Turkish Foreign Minister Mevlut Cavusoglu on Thursday said a
ceasefire had not been fully secured in Syria's northwestern Idlib province,
despite an announcement by Moscow.
"We are working hard with Russia to stop these attacks. It is not possible to say a complete ceasefire has been secured," Cavusoglu told a news conference with his French counterpart Jean-Yves Le Drian in Ankara.
Moscow announced a ceasefire had been brokered with Turkey in the Idlib de-escalation zone as of midnight on June 12, after weeks of escalating rocket fire and airstrikes by the Syrian regime and Russian forces.
Cavusoglu said there were "serious and sincere efforts" with Moscow to stop the violence, but said a full cessation had not been realized.
He also confirmed an earlier report that Syrian government forces had launched mortar attacks on a Turkish observation post in Idlib, injuring three soldiers.
"If the regime continues these attacks, we will do what is necessary," Cavusoglu said and called on Russia and Iran, who support the Syrian government, to "fulfill their responsibility".
Russia's defense ministry said the attack on the Turkish post was the work of "terrorists" and that it had responded with airstrikes.
"On the night of June 13, terrorists bombed Turkey's military forces" in Idlib, it said in a statement.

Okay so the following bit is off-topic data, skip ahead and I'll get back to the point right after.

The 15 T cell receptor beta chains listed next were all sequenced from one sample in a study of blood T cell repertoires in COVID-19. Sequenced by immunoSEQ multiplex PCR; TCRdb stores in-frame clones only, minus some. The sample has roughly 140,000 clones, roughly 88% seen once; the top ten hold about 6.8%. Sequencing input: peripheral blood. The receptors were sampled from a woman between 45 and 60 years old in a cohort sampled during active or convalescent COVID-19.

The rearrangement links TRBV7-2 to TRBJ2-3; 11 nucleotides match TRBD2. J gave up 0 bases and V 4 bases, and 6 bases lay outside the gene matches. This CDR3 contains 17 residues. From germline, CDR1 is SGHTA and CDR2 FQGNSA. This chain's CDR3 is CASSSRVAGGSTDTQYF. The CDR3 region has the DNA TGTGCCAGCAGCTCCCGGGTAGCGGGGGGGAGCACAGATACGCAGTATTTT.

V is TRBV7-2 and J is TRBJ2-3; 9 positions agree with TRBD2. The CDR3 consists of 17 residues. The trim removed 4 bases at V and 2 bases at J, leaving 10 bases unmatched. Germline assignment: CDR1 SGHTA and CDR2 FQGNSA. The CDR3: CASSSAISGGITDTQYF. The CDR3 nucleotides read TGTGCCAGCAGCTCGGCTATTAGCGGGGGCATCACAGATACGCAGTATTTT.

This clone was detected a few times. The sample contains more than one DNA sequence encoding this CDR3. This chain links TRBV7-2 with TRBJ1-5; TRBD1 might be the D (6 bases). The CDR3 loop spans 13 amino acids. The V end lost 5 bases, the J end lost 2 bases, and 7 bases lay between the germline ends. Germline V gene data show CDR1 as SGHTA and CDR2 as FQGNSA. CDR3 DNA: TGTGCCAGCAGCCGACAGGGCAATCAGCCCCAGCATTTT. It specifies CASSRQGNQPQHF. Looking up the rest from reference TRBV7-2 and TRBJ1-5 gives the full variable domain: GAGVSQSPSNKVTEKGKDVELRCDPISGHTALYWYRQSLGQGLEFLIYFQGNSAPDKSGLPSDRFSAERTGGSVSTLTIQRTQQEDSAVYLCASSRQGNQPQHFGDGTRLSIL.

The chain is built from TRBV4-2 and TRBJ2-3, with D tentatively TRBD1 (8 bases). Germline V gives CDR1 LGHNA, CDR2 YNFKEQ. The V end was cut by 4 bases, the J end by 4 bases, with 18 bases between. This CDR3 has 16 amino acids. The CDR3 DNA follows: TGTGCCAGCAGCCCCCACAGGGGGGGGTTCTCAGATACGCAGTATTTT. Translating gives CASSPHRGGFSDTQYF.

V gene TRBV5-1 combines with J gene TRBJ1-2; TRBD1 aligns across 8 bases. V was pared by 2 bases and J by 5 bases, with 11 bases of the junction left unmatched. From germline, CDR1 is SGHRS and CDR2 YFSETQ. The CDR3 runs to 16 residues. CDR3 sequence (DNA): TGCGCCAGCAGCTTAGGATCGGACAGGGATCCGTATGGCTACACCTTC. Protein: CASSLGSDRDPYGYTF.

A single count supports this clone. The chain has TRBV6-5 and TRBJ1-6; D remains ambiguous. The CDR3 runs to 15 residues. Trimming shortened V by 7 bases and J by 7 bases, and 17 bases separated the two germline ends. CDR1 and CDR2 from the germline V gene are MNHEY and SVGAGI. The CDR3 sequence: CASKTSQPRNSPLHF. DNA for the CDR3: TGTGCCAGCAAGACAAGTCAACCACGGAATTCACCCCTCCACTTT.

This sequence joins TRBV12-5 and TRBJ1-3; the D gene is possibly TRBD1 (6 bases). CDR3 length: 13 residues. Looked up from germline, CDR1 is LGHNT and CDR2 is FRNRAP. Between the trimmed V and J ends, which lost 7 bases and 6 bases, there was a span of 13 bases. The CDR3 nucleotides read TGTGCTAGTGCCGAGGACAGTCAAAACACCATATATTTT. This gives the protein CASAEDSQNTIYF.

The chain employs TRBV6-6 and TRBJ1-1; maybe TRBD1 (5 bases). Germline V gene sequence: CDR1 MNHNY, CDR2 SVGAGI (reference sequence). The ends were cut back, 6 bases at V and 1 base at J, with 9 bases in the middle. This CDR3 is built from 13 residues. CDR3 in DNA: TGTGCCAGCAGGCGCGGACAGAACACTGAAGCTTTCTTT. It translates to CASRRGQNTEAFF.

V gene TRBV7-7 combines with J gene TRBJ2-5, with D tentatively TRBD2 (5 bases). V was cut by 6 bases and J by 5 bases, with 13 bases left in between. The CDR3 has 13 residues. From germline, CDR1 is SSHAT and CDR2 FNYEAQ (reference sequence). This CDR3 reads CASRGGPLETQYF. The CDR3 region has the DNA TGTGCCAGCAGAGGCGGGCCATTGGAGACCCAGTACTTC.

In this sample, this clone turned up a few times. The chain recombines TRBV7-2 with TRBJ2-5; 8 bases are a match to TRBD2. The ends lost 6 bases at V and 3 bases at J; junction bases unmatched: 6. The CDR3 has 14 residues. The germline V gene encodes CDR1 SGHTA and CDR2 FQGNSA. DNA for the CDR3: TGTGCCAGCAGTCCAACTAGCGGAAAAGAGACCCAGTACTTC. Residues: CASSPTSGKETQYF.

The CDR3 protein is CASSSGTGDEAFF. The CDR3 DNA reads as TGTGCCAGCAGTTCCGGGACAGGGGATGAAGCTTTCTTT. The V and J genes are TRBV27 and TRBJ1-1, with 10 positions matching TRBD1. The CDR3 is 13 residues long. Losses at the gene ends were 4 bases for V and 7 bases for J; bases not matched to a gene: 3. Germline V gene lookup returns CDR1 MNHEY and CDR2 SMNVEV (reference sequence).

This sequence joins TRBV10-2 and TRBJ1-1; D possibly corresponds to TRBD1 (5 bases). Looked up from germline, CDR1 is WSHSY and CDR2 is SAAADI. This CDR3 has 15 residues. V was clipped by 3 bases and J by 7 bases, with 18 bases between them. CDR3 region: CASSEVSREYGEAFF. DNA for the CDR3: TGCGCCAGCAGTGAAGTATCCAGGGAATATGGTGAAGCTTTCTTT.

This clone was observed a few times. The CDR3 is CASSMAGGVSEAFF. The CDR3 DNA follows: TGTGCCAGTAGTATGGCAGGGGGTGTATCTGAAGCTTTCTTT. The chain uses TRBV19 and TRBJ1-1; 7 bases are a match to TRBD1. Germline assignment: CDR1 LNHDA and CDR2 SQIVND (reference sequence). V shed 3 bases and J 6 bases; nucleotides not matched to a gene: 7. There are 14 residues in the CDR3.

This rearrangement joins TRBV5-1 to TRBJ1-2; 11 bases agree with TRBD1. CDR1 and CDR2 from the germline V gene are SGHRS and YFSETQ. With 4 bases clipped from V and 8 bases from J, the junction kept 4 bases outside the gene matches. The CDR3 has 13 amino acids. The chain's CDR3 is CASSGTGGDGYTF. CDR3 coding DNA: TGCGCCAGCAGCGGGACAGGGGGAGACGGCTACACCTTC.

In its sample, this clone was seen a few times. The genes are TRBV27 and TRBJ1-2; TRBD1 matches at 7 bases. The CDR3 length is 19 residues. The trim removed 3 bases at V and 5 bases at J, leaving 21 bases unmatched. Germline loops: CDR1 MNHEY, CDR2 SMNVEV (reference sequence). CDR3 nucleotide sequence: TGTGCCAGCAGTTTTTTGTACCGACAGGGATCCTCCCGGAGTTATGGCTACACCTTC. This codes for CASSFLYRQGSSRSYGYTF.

"With the coordinates provided by the Turkish side, Russian planes carried out four strikes... destroying a large group of fighters."
But in a statement issued late Thursday, Turkey's defense ministry denied that assertion, saying incorrect "press reports" that it provided coordinates to the Russians "do not reflect the reality".
Idlib is supposed to be protected from a massive regime offensive by a buffer zone deal signed between Russia and rebel backer Turkey in September.
But it was never fully implemented, as jihadists refused to withdraw from the planned demilitarized zone.
The Syrian government and Russia have upped their bombardment of the region since late April, killing more than 360 civilians, according to the Syrian Observatory for Human Rights, a Britain-based war monitor.
Cavusoglu accused Syrian President Bashar al-Assad of seeking a military rather than a peaceful solution.
"We are seeing the increased attacks by the regime, especially targeting hospitals, schools and civilians recently in Idlib," he said. "This is a disaster in every manner."
Le Drian said the priority in Idlib must be to "restore calm and serenity to avoid a new humanitarian disaster."
"We call on the Syrian regime and its supporters to stop their indiscriminate attacks against civilians in Idlib," he said.
Syria's war has killed more than 370,000 people and displaced millions since it started in 2011 with the repression of anti-government protests.
Russia launched a military intervention in support of Assad in 2015, helping his forces to reclaim large parts of the country from opposition fighters and jihadists.